Shock. Outrage. Fear. Despair. Confusion. Disappointment. All of these emotions and more are certainly justifiable for those of us who advocate a progressive understanding of the gospel story. On Tuesday, we were quite certain that we would be helping elect the first female president of the United States. Early Wednesday morning, our desires and dreams were dashed as the Electoral College math indicated that Donald Trump would be our new president-elect.
Progressives immediately began attempting to figure out why the election results had not matched up with the polling data. Perhaps the first to be blamed were the over 40 percent of Americans who had not cast a ballot and made their voice heard. Second to be blamed might have been those who voted for a third party because they believed in the false equivalency that Mr. Trump and Secretary Clinton were equally bad candidates. Fingers were also pointed at the Democratic Party itself for nominating such a scandal-ridden candidate.
Certainly fingers may point until their are no more fingers left with which to point, but I continue to ask myself: who are these individuals who voted for Trump? Who are these neighbors of mine?
This question keeps echoing in my head. I do not know how to process these events because in my answer to this Sunday school question, my neighbors were always those who looked different from me. Loving your neighbor as yourself meant loving those who looked different and were different. And while I do not mean to suggest that such an answer is wrong, this election has raised a question as to whether or not my neighbor is also someone who looks a lot like me.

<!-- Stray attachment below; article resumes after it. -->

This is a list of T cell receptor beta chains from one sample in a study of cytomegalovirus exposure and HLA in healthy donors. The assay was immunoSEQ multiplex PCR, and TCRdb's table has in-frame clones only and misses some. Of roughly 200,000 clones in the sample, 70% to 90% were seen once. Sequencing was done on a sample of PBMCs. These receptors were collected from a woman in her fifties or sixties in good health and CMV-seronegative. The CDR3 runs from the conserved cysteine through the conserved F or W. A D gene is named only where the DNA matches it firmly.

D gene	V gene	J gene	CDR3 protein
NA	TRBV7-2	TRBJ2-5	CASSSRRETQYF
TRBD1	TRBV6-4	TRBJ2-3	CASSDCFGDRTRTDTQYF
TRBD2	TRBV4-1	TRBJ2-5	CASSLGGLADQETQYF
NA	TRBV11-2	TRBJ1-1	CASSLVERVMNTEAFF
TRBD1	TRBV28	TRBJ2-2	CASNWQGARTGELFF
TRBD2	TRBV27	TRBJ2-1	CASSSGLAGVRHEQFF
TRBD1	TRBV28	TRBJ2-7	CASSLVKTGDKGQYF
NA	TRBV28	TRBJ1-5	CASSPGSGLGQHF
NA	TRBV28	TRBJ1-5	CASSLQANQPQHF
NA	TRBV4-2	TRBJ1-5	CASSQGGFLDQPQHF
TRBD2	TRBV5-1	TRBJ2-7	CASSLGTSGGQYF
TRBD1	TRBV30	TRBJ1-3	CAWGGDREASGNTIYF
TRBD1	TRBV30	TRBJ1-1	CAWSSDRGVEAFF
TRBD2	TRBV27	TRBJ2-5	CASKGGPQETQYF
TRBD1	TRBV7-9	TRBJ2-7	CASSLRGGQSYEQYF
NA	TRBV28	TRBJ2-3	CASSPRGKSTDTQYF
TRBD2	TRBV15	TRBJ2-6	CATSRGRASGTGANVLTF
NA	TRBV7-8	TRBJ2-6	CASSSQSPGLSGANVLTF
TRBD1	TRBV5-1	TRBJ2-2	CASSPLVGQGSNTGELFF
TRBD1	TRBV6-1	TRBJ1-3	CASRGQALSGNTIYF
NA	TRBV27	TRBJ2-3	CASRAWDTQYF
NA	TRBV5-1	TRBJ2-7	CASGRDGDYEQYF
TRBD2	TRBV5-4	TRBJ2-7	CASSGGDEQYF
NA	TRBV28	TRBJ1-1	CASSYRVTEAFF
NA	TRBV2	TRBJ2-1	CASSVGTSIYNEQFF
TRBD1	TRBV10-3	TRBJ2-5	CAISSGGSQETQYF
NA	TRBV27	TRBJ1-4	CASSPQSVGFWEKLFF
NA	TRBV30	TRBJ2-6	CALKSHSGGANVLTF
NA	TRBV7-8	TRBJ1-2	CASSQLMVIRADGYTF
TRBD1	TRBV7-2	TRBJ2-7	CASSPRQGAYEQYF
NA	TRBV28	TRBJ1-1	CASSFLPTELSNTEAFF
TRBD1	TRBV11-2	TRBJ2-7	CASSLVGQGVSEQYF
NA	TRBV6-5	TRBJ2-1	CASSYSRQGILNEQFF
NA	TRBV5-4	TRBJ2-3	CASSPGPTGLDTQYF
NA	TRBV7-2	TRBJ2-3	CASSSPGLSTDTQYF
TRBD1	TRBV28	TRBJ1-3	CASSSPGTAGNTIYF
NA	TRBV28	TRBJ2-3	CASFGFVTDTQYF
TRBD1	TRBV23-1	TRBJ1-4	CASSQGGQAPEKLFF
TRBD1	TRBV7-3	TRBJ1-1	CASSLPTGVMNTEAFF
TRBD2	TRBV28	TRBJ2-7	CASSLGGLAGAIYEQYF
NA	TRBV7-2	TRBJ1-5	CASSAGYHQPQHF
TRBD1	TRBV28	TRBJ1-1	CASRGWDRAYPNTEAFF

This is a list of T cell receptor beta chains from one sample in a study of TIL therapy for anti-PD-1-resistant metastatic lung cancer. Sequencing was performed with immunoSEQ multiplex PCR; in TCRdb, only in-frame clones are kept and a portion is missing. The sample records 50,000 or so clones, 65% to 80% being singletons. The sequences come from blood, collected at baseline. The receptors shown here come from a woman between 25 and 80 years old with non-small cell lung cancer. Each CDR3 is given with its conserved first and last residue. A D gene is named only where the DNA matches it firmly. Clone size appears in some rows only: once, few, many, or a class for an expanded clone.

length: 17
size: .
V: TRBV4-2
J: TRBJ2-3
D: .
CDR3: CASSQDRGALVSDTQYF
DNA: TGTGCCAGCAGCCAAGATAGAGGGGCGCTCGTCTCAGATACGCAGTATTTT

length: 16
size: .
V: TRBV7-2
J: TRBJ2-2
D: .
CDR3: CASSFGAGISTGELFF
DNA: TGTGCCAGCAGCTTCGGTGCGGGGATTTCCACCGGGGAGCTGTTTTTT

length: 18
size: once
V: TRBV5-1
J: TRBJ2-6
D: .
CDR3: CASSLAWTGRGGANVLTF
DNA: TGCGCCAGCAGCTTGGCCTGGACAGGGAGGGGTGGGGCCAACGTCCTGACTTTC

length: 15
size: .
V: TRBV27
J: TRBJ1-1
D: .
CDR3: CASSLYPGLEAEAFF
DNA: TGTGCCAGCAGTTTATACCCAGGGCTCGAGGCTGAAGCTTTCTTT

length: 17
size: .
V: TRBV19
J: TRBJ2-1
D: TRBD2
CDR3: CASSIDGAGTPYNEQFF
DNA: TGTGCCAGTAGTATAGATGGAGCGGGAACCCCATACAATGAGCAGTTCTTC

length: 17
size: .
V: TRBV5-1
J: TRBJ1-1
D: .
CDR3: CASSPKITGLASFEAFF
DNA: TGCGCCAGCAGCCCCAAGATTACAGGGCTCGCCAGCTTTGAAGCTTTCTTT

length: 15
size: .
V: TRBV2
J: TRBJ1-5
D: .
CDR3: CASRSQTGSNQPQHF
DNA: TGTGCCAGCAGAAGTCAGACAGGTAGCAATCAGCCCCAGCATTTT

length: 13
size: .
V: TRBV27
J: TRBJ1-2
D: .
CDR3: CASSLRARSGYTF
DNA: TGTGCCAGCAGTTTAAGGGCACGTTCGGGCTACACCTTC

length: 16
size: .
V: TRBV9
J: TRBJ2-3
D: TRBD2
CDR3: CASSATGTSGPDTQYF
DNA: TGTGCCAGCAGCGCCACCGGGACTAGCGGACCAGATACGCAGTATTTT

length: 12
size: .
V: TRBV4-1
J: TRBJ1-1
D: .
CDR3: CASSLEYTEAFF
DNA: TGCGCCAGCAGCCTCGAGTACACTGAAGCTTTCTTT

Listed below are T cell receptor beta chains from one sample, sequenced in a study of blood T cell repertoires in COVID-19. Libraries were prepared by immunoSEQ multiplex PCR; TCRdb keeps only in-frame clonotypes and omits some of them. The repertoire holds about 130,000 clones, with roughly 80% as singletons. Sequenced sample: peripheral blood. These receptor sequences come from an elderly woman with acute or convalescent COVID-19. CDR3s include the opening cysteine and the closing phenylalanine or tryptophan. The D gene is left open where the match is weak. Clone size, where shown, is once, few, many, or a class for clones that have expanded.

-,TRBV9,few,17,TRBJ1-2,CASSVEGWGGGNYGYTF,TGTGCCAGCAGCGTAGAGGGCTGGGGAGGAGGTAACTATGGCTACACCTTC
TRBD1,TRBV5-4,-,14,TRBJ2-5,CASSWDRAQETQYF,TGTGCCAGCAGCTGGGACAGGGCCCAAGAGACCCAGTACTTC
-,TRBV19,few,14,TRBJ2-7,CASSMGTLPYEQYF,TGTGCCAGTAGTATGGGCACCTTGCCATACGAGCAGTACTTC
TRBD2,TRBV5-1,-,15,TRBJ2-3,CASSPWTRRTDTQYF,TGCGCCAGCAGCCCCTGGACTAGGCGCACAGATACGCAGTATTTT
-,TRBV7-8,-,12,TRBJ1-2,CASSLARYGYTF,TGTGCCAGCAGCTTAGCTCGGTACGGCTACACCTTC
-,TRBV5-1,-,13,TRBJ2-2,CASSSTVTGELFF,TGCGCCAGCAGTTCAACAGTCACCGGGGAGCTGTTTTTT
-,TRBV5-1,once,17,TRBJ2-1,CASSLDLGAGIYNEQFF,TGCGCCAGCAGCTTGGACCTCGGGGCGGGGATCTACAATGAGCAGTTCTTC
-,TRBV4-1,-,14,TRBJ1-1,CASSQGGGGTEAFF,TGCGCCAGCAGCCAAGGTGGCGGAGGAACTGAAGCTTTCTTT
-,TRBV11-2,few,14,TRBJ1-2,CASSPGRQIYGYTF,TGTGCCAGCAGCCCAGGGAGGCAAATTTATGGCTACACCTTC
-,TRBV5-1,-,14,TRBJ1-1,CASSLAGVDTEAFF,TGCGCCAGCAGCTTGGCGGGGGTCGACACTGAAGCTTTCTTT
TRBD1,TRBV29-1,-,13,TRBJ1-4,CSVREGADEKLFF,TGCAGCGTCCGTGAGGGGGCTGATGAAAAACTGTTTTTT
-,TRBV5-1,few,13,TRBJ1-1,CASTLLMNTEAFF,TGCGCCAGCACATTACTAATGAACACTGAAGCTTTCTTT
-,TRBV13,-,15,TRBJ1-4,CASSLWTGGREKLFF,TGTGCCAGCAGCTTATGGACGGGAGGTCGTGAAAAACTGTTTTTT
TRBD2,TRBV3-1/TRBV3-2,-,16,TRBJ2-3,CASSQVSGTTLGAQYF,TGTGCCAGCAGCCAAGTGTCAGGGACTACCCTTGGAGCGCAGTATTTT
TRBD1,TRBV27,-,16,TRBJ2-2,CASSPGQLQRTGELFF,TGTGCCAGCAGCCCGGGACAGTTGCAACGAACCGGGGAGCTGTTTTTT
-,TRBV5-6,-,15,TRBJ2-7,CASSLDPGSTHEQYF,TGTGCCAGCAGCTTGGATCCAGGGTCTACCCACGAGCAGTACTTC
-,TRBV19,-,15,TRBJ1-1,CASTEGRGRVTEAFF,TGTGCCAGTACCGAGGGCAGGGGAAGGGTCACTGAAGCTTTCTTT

Perhaps my neighbors are white and a majority of them are men, although by no means exclusively. They are battered and bruised and lying on the ground, beaten to a pulp from their own fear and anxiety. Whether their situation is ill founded or of their own making they are lying on the side of the road missing out on the joys of the diversity of God’s creation, which they blame for their struggles.
I hear the news pundits saying that these are the “Forgotten Men” and the “Forgotten Women” in the American landscape. Certainly I have forgotten about them, or perhaps I have tried to block them out of my memory. Their faces have been blotted out and replaced with the words “racist,” “homophobe,” “xenophobe,” “sexist,” etc.
This election, however, has given me new eyes to remember their faces. They look like me. I simply look into the mirror and I see these forgotten men and women. I see the very face of the people who elected a man who was endorsed by the Ku Klux Klan. Trump is the product, not of a particular segment of “White America,” but of White America in its totality. This is every white American’s fault, and that is devastating to me.
There is certainly a time for grief and mourning, but that time must be quick. Our privilege as white Americans shields us from the realities of being a person of color in this country. We have a luxury that minorities do not.
After seeing a reported spike in hateful rhetoric toward people of color in the past few days, our call is clear. We must be vigilant in our protection of minority bodies as well as committed in our concerted effort to fix the problem within our white communities. This problem must be addressed and must be fixed in its totality. Damn moderation. We cannot compromise for the sake of white comfort while the actual lives of others hang in the balance.